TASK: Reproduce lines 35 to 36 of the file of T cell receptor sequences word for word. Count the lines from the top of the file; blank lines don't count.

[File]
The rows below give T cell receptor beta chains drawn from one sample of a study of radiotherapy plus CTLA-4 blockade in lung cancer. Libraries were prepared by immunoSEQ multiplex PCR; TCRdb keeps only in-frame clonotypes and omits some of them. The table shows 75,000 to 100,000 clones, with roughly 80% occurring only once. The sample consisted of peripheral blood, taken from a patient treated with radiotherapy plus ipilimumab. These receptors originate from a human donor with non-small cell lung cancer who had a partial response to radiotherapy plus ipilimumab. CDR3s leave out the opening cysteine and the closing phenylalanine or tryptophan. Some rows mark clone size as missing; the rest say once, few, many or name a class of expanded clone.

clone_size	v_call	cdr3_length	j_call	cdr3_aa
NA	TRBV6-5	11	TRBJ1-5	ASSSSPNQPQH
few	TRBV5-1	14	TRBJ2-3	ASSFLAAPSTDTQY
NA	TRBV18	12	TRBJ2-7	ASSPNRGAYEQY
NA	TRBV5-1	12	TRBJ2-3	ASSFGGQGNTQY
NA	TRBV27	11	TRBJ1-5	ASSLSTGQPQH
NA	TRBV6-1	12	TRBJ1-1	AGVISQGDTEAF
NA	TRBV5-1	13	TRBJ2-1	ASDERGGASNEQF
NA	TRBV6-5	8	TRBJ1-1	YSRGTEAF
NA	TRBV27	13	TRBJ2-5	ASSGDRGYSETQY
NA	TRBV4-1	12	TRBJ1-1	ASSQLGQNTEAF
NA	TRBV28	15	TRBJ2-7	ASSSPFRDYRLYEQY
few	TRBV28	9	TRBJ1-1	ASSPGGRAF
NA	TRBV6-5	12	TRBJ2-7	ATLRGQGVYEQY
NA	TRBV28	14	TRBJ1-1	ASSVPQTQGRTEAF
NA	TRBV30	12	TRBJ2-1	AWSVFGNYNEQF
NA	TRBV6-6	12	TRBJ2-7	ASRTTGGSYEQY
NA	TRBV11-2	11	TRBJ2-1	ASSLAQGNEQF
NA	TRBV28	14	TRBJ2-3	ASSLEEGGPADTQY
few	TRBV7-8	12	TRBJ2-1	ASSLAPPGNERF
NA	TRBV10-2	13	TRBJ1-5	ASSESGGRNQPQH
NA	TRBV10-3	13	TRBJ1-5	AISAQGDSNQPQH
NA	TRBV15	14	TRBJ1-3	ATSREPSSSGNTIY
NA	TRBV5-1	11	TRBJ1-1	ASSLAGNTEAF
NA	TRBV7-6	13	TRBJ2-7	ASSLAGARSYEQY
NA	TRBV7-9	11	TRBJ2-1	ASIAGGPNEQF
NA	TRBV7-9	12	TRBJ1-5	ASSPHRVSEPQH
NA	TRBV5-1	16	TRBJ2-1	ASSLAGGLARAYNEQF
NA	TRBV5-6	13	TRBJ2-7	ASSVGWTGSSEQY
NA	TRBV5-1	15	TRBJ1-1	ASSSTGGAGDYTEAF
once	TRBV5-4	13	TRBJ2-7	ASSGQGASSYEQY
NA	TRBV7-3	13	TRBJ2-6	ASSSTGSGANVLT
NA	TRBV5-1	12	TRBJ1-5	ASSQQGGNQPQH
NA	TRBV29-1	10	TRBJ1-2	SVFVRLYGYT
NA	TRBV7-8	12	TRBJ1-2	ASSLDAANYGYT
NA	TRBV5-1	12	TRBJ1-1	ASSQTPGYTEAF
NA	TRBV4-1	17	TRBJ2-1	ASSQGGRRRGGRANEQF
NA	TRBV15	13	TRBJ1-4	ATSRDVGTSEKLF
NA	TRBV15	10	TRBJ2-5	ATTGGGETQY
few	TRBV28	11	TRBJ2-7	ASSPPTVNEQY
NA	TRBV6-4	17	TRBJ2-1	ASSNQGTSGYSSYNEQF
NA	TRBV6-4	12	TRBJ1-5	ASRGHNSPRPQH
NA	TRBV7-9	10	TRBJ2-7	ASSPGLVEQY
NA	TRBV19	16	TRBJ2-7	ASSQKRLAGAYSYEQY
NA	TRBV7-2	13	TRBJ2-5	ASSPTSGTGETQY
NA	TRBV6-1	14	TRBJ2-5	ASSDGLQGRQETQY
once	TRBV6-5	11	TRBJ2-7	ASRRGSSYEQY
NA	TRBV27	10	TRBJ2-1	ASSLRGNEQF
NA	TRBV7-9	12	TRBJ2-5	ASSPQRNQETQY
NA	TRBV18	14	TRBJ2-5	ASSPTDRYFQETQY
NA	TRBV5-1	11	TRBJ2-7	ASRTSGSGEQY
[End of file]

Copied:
NA	TRBV29-1	10	TRBJ1-2	SVFVRLYGYT
NA	TRBV7-8	12	TRBJ1-2	ASSLDAANYGYT